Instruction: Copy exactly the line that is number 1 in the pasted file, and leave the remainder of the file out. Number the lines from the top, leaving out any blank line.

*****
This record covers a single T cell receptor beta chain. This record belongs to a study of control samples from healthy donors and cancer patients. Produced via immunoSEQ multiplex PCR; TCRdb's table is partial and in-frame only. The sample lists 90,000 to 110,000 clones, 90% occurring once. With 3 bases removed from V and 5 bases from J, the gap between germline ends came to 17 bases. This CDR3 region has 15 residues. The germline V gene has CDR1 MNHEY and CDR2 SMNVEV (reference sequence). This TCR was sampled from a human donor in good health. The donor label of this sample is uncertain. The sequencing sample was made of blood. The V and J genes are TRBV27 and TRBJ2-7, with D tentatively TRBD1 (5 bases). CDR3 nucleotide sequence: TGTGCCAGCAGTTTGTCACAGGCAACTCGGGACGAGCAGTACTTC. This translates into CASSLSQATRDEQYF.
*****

This record covers a single T cell receptor beta chain. This record belongs to a study of control samples from healthy donors and cancer patients. Produced via immunoSEQ multiplex PCR; TCRdb's table is partial and in-frame only. The sample lists 90,000 to 110,000 clones, 90% occurring once. With 3 bases removed from V and 5 bases from J, the gap between germline ends came to 17 bases. This CDR3 region has 15 residues. The germline V gene has CDR1 MNHEY and CDR2 SMNVEV (reference sequence). This TCR was sampled from a human donor in good health. The donor label of this sample is uncertain. The sequencing sample was made of blood. The V and J genes are TRBV27 and TRBJ2-7, with D tentatively TRBD1 (5 bases). CDR3 nucleotide sequence: TGTGCCAGCAGTTTGTCACAGGCAACTCGGGACGAGCAGTACTTC. This translates into CASSLSQATRDEQYF.